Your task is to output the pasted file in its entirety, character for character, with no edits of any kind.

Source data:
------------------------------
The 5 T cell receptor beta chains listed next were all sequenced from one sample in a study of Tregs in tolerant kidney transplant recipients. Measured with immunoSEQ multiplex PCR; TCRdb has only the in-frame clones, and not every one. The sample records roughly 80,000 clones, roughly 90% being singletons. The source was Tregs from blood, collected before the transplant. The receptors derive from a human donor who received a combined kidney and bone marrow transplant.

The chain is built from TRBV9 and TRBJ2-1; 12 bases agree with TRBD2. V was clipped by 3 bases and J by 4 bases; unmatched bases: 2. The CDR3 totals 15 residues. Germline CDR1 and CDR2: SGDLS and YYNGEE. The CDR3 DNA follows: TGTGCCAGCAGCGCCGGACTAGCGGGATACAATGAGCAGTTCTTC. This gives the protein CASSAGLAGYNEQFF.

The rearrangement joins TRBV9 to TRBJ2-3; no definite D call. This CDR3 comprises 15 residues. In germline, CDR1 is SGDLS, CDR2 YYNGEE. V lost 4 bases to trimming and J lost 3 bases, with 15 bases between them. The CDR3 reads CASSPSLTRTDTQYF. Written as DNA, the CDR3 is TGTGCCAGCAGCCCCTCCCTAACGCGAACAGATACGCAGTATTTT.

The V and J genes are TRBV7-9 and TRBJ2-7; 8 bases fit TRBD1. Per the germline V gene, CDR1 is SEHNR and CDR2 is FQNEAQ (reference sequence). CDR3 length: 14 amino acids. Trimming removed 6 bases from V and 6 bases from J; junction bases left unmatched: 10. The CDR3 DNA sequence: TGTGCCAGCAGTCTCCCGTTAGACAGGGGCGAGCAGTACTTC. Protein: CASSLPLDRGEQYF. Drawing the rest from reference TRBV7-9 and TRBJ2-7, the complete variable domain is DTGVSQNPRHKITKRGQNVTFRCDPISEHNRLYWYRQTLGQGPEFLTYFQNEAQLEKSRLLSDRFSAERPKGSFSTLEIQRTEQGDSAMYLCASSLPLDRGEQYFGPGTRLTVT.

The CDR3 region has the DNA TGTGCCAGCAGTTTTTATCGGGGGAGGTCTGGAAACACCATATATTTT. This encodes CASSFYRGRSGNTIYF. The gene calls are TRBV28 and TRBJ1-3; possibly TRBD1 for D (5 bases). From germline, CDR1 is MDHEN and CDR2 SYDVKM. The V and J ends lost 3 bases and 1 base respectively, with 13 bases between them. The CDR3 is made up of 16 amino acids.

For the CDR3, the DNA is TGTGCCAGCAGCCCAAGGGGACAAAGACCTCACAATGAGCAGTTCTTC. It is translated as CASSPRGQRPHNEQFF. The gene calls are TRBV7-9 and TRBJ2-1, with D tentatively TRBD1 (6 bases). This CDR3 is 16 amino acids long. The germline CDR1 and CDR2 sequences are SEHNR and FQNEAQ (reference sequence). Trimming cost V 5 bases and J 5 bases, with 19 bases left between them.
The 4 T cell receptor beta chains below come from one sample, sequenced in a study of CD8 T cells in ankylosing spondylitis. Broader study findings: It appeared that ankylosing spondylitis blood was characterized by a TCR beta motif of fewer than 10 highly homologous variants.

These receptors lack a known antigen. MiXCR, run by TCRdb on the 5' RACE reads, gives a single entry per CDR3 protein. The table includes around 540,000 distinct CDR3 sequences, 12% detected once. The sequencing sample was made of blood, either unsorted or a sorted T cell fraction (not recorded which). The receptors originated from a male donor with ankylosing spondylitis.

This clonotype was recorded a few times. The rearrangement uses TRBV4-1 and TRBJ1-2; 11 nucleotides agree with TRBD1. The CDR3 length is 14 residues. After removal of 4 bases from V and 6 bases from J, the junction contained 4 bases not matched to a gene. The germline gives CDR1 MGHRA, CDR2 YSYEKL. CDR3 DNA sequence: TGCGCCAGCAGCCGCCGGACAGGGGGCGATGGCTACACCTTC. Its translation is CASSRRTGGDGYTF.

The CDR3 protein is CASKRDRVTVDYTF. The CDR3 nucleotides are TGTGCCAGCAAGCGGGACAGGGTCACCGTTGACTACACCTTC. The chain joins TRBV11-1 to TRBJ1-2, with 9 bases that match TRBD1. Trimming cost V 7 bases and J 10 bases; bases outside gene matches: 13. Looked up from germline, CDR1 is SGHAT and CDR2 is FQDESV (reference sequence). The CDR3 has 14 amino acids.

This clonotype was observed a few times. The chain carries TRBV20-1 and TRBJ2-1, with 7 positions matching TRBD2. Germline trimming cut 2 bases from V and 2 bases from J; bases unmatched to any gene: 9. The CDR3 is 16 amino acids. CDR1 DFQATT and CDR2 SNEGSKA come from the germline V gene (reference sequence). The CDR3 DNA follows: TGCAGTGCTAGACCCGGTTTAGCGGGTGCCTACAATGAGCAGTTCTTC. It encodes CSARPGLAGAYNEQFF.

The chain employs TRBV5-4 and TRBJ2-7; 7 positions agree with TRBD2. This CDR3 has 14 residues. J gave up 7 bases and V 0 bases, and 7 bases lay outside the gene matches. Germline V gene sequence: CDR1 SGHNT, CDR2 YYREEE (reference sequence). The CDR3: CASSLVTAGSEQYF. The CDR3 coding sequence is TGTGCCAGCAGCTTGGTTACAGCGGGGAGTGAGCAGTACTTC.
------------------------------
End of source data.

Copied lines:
The 5 T cell receptor beta chains listed next were all sequenced from one sample in a study of Tregs in tolerant kidney transplant recipients. Measured with immunoSEQ multiplex PCR; TCRdb has only the in-frame clones, and not every one. The sample records roughly 80,000 clones, roughly 90% being singletons. The source was Tregs from blood, collected before the transplant. The receptors derive from a human donor who received a combined kidney and bone marrow transplant.

The chain is built from TRBV9 and TRBJ2-1; 12 bases agree with TRBD2. V was clipped by 3 bases and J by 4 bases; unmatched bases: 2. The CDR3 totals 15 residues. Germline CDR1 and CDR2: SGDLS and YYNGEE. The CDR3 DNA follows: TGTGCCAGCAGCGCCGGACTAGCGGGATACAATGAGCAGTTCTTC. This gives the protein CASSAGLAGYNEQFF.

The rearrangement joins TRBV9 to TRBJ2-3; no definite D call. This CDR3 comprises 15 residues. In germline, CDR1 is SGDLS, CDR2 YYNGEE. V lost 4 bases to trimming and J lost 3 bases, with 15 bases between them. The CDR3 reads CASSPSLTRTDTQYF. Written as DNA, the CDR3 is TGTGCCAGCAGCCCCTCCCTAACGCGAACAGATACGCAGTATTTT.

The V and J genes are TRBV7-9 and TRBJ2-7; 8 bases fit TRBD1. Per the germline V gene, CDR1 is SEHNR and CDR2 is FQNEAQ (reference sequence). CDR3 length: 14 amino acids. Trimming removed 6 bases from V and 6 bases from J; junction bases left unmatched: 10. The CDR3 DNA sequence: TGTGCCAGCAGTCTCCCGTTAGACAGGGGCGAGCAGTACTTC. Protein: CASSLPLDRGEQYF. Drawing the rest from reference TRBV7-9 and TRBJ2-7, the complete variable domain is DTGVSQNPRHKITKRGQNVTFRCDPISEHNRLYWYRQTLGQGPEFLTYFQNEAQLEKSRLLSDRFSAERPKGSFSTLEIQRTEQGDSAMYLCASSLPLDRGEQYFGPGTRLTVT.

The CDR3 region has the DNA TGTGCCAGCAGTTTTTATCGGGGGAGGTCTGGAAACACCATATATTTT. This encodes CASSFYRGRSGNTIYF. The gene calls are TRBV28 and TRBJ1-3; possibly TRBD1 for D (5 bases). From germline, CDR1 is MDHEN and CDR2 SYDVKM. The V and J ends lost 3 bases and 1 base respectively, with 13 bases between them. The CDR3 is made up of 16 amino acids.

For the CDR3, the DNA is TGTGCCAGCAGCCCAAGGGGACAAAGACCTCACAATGAGCAGTTCTTC. It is translated as CASSPRGQRPHNEQFF. The gene calls are TRBV7-9 and TRBJ2-1, with D tentatively TRBD1 (6 bases). This CDR3 is 16 amino acids long. The germline CDR1 and CDR2 sequences are SEHNR and FQNEAQ (reference sequence). Trimming cost V 5 bases and J 5 bases, with 19 bases left between them.
The 4 T cell receptor beta chains below come from one sample, sequenced in a study of CD8 T cells in ankylosing spondylitis. Broader study findings: It appeared that ankylosing spondylitis blood was characterized by a TCR beta motif of fewer than 10 highly homologous variants.

These receptors lack a known antigen. MiXCR, run by TCRdb on the 5' RACE reads, gives a single entry per CDR3 protein. The table includes around 540,000 distinct CDR3 sequences, 12% detected once. The sequencing sample was made of blood, either unsorted or a sorted T cell fraction (not recorded which). The receptors originated from a male donor with ankylosing spondylitis.

This clonotype was recorded a few times. The rearrangement uses TRBV4-1 and TRBJ1-2; 11 nucleotides agree with TRBD1. The CDR3 length is 14 residues. After removal of 4 bases from V and 6 bases from J, the junction contained 4 bases not matched to a gene. The germline gives CDR1 MGHRA, CDR2 YSYEKL. CDR3 DNA sequence: TGCGCCAGCAGCCGCCGGACAGGGGGCGATGGCTACACCTTC. Its translation is CASSRRTGGDGYTF.

The CDR3 protein is CASKRDRVTVDYTF. The CDR3 nucleotides are TGTGCCAGCAAGCGGGACAGGGTCACCGTTGACTACACCTTC. The chain joins TRBV11-1 to TRBJ1-2, with 9 bases that match TRBD1. Trimming cost V 7 bases and J 10 bases; bases outside gene matches: 13. Looked up from germline, CDR1 is SGHAT and CDR2 is FQDESV (reference sequence). The CDR3 has 14 amino acids.

This clonotype was observed a few times. The chain carries TRBV20-1 and TRBJ2-1, with 7 positions matching TRBD2. Germline trimming cut 2 bases from V and 2 bases from J; bases unmatched to any gene: 9. The CDR3 is 16 amino acids. CDR1 DFQATT and CDR2 SNEGSKA come from the germline V gene (reference sequence). The CDR3 DNA follows: TGCAGTGCTAGACCCGGTTTAGCGGGTGCCTACAATGAGCAGTTCTTC. It encodes CSARPGLAGAYNEQFF.

The chain employs TRBV5-4 and TRBJ2-7; 7 positions agree with TRBD2. This CDR3 has 14 residues. J gave up 7 bases and V 0 bases, and 7 bases lay outside the gene matches. Germline V gene sequence: CDR1 SGHNT, CDR2 YYREEE (reference sequence). The CDR3: CASSLVTAGSEQYF. The CDR3 coding sequence is TGTGCCAGCAGCTTGGTTACAGCGGGGAGTGAGCAGTACTTC.